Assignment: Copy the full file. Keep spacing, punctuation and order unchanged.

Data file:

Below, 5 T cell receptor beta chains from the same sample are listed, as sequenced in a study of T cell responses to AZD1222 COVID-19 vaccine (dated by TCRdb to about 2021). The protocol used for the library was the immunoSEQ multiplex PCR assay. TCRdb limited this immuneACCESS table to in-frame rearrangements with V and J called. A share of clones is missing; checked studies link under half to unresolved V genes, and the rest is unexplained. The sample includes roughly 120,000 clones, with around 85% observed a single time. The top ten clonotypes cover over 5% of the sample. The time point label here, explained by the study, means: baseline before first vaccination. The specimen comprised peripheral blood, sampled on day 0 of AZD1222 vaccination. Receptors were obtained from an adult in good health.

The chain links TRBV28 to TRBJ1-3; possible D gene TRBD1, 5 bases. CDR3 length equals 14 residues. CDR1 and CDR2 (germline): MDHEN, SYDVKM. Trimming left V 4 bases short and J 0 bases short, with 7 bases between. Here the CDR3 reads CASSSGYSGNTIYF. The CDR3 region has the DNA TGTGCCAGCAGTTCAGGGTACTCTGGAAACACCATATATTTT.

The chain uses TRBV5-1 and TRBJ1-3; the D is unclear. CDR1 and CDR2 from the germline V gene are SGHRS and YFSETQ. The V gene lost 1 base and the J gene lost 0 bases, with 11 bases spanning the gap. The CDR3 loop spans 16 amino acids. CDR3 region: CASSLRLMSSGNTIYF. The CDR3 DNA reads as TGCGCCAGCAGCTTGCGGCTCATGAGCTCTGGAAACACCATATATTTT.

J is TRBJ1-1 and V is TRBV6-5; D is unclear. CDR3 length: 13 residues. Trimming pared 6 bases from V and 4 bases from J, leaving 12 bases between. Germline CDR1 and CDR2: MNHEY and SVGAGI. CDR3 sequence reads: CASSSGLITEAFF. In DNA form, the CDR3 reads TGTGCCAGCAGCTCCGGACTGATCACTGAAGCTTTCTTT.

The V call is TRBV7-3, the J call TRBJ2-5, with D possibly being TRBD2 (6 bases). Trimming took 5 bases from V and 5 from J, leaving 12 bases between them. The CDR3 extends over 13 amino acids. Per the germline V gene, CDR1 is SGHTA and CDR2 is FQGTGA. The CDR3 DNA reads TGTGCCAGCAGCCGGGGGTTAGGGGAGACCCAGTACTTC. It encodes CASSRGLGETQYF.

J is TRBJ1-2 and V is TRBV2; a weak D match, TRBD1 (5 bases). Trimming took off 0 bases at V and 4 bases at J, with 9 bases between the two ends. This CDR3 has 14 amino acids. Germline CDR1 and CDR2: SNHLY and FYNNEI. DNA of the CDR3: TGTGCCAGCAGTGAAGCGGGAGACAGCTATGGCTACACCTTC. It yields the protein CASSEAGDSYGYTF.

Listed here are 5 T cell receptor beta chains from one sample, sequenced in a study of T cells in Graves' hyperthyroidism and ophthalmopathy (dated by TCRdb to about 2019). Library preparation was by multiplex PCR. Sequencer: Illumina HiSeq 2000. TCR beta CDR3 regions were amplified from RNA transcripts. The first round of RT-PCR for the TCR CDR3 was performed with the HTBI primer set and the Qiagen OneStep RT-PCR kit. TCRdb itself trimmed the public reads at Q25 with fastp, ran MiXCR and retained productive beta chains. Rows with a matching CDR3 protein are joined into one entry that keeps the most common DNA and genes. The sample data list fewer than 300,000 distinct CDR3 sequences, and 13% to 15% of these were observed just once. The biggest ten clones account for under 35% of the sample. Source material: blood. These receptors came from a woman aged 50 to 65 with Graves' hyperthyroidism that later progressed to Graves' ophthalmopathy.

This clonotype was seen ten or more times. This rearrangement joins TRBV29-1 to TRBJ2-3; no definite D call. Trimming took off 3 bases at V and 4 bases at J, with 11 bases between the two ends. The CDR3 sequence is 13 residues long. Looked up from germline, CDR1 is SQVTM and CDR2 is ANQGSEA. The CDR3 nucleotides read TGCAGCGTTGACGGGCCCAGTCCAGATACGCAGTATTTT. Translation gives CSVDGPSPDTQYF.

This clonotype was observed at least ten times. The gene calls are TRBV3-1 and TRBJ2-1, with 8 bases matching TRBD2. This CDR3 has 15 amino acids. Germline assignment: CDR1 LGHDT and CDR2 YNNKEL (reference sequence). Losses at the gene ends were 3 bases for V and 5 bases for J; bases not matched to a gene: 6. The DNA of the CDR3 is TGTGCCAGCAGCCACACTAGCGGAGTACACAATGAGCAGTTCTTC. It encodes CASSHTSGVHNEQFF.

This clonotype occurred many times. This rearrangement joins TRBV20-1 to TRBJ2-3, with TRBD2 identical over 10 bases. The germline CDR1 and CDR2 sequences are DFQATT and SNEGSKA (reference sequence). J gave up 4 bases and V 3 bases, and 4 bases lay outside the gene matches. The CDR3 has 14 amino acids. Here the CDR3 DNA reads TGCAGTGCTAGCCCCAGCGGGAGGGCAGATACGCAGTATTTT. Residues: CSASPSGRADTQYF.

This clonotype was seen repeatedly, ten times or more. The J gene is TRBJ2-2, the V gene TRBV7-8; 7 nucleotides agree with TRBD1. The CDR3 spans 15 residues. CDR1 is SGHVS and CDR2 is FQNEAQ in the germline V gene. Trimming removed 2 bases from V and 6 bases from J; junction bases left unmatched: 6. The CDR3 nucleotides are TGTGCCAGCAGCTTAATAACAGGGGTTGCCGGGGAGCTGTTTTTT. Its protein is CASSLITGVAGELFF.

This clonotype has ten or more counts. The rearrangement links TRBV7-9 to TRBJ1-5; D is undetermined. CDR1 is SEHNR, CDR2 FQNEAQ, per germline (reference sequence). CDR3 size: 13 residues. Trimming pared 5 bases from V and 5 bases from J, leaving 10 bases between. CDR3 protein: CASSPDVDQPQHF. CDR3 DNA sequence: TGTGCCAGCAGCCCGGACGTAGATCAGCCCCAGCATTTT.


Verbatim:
Below, 5 T cell receptor beta chains from the same sample are listed, as sequenced in a study of T cell responses to AZD1222 COVID-19 vaccine (dated by TCRdb to about 2021). The protocol used for the library was the immunoSEQ multiplex PCR assay. TCRdb limited this immuneACCESS table to in-frame rearrangements with V and J called. A share of clones is missing; checked studies link under half to unresolved V genes, and the rest is unexplained. The sample includes roughly 120,000 clones, with around 85% observed a single time. The top ten clonotypes cover over 5% of the sample. The time point label here, explained by the study, means: baseline before first vaccination. The specimen comprised peripheral blood, sampled on day 0 of AZD1222 vaccination. Receptors were obtained from an adult in good health.

The chain links TRBV28 to TRBJ1-3; possible D gene TRBD1, 5 bases. CDR3 length equals 14 residues. CDR1 and CDR2 (germline): MDHEN, SYDVKM. Trimming left V 4 bases short and J 0 bases short, with 7 bases between. Here the CDR3 reads CASSSGYSGNTIYF. The CDR3 region has the DNA TGTGCCAGCAGTTCAGGGTACTCTGGAAACACCATATATTTT.

The chain uses TRBV5-1 and TRBJ1-3; the D is unclear. CDR1 and CDR2 from the germline V gene are SGHRS and YFSETQ. The V gene lost 1 base and the J gene lost 0 bases, with 11 bases spanning the gap. The CDR3 loop spans 16 amino acids. CDR3 region: CASSLRLMSSGNTIYF. The CDR3 DNA reads as TGCGCCAGCAGCTTGCGGCTCATGAGCTCTGGAAACACCATATATTTT.

J is TRBJ1-1 and V is TRBV6-5; D is unclear. CDR3 length: 13 residues. Trimming pared 6 bases from V and 4 bases from J, leaving 12 bases between. Germline CDR1 and CDR2: MNHEY and SVGAGI. CDR3 sequence reads: CASSSGLITEAFF. In DNA form, the CDR3 reads TGTGCCAGCAGCTCCGGACTGATCACTGAAGCTTTCTTT.

The V call is TRBV7-3, the J call TRBJ2-5, with D possibly being TRBD2 (6 bases). Trimming took 5 bases from V and 5 from J, leaving 12 bases between them. The CDR3 extends over 13 amino acids. Per the germline V gene, CDR1 is SGHTA and CDR2 is FQGTGA. The CDR3 DNA reads TGTGCCAGCAGCCGGGGGTTAGGGGAGACCCAGTACTTC. It encodes CASSRGLGETQYF.

J is TRBJ1-2 and V is TRBV2; a weak D match, TRBD1 (5 bases). Trimming took off 0 bases at V and 4 bases at J, with 9 bases between the two ends. This CDR3 has 14 amino acids. Germline CDR1 and CDR2: SNHLY and FYNNEI. DNA of the CDR3: TGTGCCAGCAGTGAAGCGGGAGACAGCTATGGCTACACCTTC. It yields the protein CASSEAGDSYGYTF.

Listed here are 5 T cell receptor beta chains from one sample, sequenced in a study of T cells in Graves' hyperthyroidism and ophthalmopathy (dated by TCRdb to about 2019). Library preparation was by multiplex PCR. Sequencer: Illumina HiSeq 2000. TCR beta CDR3 regions were amplified from RNA transcripts. The first round of RT-PCR for the TCR CDR3 was performed with the HTBI primer set and the Qiagen OneStep RT-PCR kit. TCRdb itself trimmed the public reads at Q25 with fastp, ran MiXCR and retained productive beta chains. Rows with a matching CDR3 protein are joined into one entry that keeps the most common DNA and genes. The sample data list fewer than 300,000 distinct CDR3 sequences, and 13% to 15% of these were observed just once. The biggest ten clones account for under 35% of the sample. Source material: blood. These receptors came from a woman aged 50 to 65 with Graves' hyperthyroidism that later progressed to Graves' ophthalmopathy.

This clonotype was seen ten or more times. This rearrangement joins TRBV29-1 to TRBJ2-3; no definite D call. Trimming took off 3 bases at V and 4 bases at J, with 11 bases between the two ends. The CDR3 sequence is 13 residues long. Looked up from germline, CDR1 is SQVTM and CDR2 is ANQGSEA. The CDR3 nucleotides read TGCAGCGTTGACGGGCCCAGTCCAGATACGCAGTATTTT. Translation gives CSVDGPSPDTQYF.

This clonotype was observed at least ten times. The gene calls are TRBV3-1 and TRBJ2-1, with 8 bases matching TRBD2. This CDR3 has 15 amino acids. Germline assignment: CDR1 LGHDT and CDR2 YNNKEL (reference sequence). Losses at the gene ends were 3 bases for V and 5 bases for J; bases not matched to a gene: 6. The DNA of the CDR3 is TGTGCCAGCAGCCACACTAGCGGAGTACACAATGAGCAGTTCTTC. It encodes CASSHTSGVHNEQFF.

This clonotype occurred many times. This rearrangement joins TRBV20-1 to TRBJ2-3, with TRBD2 identical over 10 bases. The germline CDR1 and CDR2 sequences are DFQATT and SNEGSKA (reference sequence). J gave up 4 bases and V 3 bases, and 4 bases lay outside the gene matches. The CDR3 has 14 amino acids. Here the CDR3 DNA reads TGCAGTGCTAGCCCCAGCGGGAGGGCAGATACGCAGTATTTT. Residues: CSASPSGRADTQYF.

This clonotype was seen repeatedly, ten times or more. The J gene is TRBJ2-2, the V gene TRBV7-8; 7 nucleotides agree with TRBD1. The CDR3 spans 15 residues. CDR1 is SGHVS and CDR2 is FQNEAQ in the germline V gene. Trimming removed 2 bases from V and 6 bases from J; junction bases left unmatched: 6. The CDR3 nucleotides are TGTGCCAGCAGCTTAATAACAGGGGTTGCCGGGGAGCTGTTTTTT. Its protein is CASSLITGVAGELFF.

This clonotype has ten or more counts. The rearrangement links TRBV7-9 to TRBJ1-5; D is undetermined. CDR1 is SEHNR, CDR2 FQNEAQ, per germline (reference sequence). CDR3 size: 13 residues. Trimming pared 5 bases from V and 5 bases from J, leaving 10 bases between. CDR3 protein: CASSPDVDQPQHF. CDR3 DNA sequence: TGTGCCAGCAGCCCGGACGTAGATCAGCCCCAGCATTTT.